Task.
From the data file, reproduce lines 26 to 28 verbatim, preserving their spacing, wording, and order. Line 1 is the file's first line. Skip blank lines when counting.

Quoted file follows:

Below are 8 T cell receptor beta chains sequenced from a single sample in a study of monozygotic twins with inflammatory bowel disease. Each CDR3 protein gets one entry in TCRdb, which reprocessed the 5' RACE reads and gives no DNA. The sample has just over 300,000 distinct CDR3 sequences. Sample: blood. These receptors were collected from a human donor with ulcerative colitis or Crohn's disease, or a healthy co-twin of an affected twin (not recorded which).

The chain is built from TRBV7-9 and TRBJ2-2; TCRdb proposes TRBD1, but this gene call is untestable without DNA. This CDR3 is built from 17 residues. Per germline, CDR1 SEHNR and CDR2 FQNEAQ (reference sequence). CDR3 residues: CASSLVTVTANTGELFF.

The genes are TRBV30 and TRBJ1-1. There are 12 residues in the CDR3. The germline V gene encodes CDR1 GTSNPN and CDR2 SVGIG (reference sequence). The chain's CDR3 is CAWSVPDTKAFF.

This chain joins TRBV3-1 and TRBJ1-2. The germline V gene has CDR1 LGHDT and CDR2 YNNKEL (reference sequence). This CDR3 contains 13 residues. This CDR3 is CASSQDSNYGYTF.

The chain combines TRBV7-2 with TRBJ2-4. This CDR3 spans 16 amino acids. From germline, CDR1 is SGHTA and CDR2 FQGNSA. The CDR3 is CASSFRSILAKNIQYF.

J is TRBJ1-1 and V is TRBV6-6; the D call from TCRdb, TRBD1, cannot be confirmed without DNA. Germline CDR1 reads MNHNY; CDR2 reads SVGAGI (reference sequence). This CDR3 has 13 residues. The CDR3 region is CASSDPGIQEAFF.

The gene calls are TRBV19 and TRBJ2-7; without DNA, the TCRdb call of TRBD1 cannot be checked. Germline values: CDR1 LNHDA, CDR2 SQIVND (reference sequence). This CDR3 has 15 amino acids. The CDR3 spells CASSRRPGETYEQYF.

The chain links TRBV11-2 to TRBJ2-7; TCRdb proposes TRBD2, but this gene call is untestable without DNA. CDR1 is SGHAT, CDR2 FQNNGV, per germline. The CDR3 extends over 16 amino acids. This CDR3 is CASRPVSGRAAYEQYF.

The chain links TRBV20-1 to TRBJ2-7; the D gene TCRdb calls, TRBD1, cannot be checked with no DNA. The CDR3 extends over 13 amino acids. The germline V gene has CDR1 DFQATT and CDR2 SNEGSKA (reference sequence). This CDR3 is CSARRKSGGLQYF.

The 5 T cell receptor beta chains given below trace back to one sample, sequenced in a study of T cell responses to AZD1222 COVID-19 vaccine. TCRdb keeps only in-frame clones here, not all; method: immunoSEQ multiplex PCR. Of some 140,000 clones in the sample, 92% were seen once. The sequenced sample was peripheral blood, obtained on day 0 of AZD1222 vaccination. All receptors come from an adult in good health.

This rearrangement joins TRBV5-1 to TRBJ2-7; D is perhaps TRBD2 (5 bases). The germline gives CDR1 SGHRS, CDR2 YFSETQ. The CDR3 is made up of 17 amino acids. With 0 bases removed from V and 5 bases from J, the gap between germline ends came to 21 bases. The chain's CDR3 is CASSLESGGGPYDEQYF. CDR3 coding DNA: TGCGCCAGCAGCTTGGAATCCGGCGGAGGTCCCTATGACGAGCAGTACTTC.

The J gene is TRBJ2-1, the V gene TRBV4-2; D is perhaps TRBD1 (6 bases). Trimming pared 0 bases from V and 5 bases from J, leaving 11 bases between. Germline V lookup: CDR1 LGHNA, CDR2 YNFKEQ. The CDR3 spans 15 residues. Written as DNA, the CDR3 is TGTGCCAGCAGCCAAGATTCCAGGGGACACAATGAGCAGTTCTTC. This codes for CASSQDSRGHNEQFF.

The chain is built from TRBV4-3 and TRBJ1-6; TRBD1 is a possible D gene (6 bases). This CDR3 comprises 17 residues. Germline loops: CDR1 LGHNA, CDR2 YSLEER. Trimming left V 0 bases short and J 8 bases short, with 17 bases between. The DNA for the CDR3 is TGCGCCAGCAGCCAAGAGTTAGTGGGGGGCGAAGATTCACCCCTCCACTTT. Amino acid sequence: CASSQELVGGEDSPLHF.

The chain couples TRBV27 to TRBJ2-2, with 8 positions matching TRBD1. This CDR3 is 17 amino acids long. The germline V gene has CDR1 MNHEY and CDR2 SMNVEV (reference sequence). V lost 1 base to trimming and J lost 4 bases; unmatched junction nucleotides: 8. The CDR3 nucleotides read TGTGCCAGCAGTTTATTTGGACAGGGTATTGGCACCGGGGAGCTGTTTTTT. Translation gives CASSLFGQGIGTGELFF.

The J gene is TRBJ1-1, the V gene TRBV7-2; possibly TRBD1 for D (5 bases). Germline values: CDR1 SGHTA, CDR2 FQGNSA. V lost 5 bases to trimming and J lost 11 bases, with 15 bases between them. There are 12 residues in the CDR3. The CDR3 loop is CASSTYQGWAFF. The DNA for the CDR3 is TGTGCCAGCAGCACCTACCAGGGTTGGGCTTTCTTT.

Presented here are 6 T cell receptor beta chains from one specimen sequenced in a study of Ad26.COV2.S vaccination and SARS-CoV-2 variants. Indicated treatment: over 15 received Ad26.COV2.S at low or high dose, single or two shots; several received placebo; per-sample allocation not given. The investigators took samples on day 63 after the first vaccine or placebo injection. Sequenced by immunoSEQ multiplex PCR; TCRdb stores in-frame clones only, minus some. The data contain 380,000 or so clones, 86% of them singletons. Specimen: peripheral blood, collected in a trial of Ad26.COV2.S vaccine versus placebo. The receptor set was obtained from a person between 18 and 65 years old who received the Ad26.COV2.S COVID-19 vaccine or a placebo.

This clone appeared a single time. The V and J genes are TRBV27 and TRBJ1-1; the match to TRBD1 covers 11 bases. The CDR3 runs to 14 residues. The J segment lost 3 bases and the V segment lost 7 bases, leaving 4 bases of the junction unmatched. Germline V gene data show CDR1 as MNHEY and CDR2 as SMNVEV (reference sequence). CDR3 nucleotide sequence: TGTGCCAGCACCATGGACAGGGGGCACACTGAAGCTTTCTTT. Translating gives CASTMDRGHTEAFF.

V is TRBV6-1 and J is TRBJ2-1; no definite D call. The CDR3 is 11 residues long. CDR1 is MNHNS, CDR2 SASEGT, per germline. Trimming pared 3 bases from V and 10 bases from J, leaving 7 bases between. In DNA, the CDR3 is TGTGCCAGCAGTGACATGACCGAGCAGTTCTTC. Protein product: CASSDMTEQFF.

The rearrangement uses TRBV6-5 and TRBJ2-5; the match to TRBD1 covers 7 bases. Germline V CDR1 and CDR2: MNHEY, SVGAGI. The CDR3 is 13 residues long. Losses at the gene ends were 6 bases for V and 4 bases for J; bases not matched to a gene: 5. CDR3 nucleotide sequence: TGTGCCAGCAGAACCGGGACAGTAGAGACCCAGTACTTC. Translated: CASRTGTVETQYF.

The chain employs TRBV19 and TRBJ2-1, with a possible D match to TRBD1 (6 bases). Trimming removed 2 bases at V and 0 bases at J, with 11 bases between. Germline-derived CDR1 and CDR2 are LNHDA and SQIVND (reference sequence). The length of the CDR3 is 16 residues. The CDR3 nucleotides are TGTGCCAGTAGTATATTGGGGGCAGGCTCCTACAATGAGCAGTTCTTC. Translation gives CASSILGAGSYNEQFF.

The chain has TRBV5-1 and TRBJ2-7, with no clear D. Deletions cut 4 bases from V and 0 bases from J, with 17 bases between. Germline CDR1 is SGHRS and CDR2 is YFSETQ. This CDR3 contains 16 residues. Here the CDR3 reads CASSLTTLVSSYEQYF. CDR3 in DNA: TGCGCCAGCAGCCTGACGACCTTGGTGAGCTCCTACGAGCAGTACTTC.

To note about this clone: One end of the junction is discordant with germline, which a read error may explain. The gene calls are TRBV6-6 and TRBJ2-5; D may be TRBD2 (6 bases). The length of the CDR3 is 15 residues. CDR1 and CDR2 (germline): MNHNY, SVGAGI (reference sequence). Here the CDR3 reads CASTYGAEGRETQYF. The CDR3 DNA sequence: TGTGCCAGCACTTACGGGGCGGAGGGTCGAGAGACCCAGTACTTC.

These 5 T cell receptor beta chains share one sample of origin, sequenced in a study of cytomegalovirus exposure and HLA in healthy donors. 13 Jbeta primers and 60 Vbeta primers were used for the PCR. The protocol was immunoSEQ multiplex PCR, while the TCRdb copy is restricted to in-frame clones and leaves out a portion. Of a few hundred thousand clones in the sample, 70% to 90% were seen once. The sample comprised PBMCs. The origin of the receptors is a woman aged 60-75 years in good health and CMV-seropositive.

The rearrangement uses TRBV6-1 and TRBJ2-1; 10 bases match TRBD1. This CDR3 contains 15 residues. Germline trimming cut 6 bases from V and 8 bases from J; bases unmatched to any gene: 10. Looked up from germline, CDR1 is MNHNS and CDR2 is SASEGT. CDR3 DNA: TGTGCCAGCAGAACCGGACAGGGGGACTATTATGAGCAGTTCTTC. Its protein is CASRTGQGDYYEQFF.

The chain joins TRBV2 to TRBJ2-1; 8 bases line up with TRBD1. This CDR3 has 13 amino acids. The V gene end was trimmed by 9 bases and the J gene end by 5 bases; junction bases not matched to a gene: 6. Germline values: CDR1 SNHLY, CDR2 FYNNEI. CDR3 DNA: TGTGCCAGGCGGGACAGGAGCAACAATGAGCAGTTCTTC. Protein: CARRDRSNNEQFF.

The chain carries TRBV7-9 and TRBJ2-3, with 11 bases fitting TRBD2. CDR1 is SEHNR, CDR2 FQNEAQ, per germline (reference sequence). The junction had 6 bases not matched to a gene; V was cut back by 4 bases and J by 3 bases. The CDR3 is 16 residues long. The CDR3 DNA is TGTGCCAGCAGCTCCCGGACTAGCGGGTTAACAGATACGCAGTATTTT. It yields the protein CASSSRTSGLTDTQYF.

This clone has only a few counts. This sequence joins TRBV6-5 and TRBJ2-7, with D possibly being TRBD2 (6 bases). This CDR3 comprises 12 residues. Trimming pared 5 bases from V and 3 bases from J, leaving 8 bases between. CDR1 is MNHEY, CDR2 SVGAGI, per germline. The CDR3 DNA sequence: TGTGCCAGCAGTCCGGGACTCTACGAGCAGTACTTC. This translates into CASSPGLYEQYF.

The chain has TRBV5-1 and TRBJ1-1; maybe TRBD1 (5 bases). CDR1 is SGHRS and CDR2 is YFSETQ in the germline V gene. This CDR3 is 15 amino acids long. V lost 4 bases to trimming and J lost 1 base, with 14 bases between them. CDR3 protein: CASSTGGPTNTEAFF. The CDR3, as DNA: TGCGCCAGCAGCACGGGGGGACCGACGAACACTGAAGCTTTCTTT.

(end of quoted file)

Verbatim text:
The chain carries TRBV7-9 and TRBJ2-3, with 11 bases fitting TRBD2. CDR1 is SEHNR, CDR2 FQNEAQ, per germline (reference sequence). The junction had 6 bases not matched to a gene; V was cut back by 4 bases and J by 3 bases. The CDR3 is 16 residues long. The CDR3 DNA is TGTGCCAGCAGCTCCCGGACTAGCGGGTTAACAGATACGCAGTATTTT. It yields the protein CASSSRTSGLTDTQYF.

This clone has only a few counts. This sequence joins TRBV6-5 and TRBJ2-7, with D possibly being TRBD2 (6 bases). This CDR3 comprises 12 residues. Trimming pared 5 bases from V and 3 bases from J, leaving 8 bases between. CDR1 is MNHEY, CDR2 SVGAGI, per germline. The CDR3 DNA sequence: TGTGCCAGCAGTCCGGGACTCTACGAGCAGTACTTC. This translates into CASSPGLYEQYF.

The chain has TRBV5-1 and TRBJ1-1; maybe TRBD1 (5 bases). CDR1 is SGHRS and CDR2 is YFSETQ in the germline V gene. This CDR3 is 15 amino acids long. V lost 4 bases to trimming and J lost 1 base, with 14 bases between them. CDR3 protein: CASSTGGPTNTEAFF. The CDR3, as DNA: TGCGCCAGCAGCACGGGGGGACCGACGAACACTGAAGCTTTCTTT.